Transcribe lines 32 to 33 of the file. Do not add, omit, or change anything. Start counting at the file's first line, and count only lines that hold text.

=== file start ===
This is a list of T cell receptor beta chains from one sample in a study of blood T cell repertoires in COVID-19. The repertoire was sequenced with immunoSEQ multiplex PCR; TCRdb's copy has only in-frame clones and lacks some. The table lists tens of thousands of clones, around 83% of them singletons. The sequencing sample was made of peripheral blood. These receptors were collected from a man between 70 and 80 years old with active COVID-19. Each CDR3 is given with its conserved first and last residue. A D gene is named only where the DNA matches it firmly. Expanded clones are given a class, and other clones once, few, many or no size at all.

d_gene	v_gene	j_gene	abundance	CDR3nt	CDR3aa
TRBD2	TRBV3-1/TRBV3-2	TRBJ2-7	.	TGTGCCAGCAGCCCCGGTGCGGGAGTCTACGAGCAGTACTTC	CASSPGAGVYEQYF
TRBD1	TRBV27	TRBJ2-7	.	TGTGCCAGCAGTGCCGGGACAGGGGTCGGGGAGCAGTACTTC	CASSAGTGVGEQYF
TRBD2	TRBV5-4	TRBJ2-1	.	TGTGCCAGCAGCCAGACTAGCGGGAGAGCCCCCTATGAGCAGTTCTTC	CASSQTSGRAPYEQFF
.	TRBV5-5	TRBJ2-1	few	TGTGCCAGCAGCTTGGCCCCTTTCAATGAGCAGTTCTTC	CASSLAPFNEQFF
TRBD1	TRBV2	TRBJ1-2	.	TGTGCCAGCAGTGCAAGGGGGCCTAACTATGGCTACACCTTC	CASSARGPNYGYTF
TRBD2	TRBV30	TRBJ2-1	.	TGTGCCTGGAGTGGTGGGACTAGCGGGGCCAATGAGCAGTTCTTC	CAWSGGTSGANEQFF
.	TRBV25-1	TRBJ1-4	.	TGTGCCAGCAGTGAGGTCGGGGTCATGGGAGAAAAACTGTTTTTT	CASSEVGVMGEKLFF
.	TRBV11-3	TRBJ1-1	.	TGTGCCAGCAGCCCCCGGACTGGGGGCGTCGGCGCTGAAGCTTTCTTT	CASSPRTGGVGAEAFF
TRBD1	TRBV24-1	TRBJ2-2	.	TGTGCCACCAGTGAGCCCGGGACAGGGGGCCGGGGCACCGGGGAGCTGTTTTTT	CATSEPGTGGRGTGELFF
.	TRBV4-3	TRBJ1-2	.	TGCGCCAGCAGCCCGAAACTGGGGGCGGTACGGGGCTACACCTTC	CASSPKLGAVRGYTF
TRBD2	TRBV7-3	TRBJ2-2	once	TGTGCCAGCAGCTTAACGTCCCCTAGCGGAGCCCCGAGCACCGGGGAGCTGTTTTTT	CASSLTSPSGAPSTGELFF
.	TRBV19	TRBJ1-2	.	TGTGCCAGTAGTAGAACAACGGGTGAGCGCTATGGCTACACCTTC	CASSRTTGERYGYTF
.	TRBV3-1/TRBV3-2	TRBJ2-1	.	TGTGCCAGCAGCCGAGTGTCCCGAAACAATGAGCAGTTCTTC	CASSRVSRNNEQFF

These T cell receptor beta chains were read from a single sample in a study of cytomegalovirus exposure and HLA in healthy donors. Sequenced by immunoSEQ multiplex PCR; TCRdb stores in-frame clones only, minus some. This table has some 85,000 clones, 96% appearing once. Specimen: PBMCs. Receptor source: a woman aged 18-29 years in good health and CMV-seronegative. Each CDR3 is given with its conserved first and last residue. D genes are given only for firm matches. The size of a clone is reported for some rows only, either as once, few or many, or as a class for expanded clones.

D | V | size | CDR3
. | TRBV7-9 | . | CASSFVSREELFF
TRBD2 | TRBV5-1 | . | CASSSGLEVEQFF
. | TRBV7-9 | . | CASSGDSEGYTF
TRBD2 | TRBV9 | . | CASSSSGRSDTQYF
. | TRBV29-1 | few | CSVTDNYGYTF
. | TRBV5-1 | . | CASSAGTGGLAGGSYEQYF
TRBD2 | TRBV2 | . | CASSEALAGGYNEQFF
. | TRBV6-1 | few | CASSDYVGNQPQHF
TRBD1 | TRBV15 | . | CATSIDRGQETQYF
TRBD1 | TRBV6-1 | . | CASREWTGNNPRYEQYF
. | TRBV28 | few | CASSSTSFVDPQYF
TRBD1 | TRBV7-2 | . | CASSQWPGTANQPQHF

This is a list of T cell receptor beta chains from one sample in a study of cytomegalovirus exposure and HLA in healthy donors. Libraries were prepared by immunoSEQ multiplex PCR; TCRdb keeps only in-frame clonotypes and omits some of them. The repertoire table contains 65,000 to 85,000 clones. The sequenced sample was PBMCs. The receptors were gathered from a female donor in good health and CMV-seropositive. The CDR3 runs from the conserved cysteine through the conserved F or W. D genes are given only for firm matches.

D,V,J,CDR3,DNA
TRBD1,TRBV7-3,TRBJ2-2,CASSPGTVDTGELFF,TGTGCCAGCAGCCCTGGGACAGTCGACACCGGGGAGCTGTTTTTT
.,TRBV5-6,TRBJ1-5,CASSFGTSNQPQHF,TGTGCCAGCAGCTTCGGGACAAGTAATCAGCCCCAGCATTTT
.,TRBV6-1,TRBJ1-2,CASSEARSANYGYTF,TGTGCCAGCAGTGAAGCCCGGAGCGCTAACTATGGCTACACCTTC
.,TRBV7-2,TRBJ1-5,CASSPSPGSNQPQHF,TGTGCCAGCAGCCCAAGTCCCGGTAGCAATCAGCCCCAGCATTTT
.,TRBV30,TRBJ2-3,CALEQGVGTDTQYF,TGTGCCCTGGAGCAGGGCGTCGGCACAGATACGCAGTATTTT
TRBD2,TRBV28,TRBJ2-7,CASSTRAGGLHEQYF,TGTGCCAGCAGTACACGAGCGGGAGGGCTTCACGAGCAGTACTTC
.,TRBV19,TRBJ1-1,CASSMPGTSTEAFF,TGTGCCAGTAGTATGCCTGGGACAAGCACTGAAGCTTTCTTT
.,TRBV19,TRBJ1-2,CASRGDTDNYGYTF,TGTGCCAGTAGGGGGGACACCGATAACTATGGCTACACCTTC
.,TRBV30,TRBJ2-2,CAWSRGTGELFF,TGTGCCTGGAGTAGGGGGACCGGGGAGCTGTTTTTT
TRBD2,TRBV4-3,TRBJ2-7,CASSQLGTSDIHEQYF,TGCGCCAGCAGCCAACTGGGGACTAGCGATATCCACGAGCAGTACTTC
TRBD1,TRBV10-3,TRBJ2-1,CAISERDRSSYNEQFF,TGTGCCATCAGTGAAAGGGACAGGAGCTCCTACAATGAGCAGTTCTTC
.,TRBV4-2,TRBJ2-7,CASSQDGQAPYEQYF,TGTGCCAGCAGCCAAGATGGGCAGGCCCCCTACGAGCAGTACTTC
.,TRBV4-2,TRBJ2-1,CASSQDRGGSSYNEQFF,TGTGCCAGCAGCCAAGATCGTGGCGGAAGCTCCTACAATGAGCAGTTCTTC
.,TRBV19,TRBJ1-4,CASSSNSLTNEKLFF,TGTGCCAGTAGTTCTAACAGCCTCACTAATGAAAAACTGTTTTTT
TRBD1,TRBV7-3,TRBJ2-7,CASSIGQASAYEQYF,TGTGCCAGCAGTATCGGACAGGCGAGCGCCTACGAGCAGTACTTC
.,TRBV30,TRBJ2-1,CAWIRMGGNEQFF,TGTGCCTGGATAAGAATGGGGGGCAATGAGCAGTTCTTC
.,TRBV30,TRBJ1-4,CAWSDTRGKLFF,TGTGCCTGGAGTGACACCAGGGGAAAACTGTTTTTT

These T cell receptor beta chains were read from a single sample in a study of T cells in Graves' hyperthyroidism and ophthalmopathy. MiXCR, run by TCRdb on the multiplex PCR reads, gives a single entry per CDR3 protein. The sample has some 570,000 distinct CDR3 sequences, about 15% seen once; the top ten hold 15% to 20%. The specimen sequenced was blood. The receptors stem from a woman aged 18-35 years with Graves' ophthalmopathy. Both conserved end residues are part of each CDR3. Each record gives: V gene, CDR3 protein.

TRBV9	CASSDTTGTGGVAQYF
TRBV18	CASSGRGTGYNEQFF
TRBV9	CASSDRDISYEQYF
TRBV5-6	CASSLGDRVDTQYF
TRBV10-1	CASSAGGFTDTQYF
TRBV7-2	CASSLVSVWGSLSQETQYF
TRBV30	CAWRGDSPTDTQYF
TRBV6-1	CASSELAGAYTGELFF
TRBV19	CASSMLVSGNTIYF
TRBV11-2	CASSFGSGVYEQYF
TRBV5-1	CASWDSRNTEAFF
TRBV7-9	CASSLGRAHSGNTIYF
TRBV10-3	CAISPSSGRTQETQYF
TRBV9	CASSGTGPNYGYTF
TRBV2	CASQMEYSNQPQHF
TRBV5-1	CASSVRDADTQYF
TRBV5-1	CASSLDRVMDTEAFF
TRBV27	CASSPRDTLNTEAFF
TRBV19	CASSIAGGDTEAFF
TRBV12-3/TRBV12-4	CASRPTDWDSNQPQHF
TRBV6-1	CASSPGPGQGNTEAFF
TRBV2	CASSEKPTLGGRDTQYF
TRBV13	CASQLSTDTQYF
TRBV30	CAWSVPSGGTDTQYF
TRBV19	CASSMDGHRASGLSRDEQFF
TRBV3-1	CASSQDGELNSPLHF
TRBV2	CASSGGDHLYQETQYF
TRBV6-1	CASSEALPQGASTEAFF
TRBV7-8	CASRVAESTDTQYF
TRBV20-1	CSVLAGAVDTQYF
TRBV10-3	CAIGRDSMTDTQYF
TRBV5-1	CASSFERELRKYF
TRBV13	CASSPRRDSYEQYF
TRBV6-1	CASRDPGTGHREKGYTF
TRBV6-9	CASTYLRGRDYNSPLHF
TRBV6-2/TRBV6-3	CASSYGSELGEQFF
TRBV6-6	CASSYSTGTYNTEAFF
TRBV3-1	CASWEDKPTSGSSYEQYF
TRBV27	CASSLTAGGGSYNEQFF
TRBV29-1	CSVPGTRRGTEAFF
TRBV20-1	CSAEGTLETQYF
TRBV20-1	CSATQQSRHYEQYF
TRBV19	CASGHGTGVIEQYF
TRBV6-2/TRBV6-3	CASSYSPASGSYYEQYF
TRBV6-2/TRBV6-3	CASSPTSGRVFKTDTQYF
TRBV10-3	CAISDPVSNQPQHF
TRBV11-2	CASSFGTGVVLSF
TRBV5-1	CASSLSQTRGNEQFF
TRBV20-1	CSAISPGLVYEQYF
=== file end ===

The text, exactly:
TRBD1,TRBV7-3,TRBJ2-2,CASSPGTVDTGELFF,TGTGCCAGCAGCCCTGGGACAGTCGACACCGGGGAGCTGTTTTTT
.,TRBV5-6,TRBJ1-5,CASSFGTSNQPQHF,TGTGCCAGCAGCTTCGGGACAAGTAATCAGCCCCAGCATTTT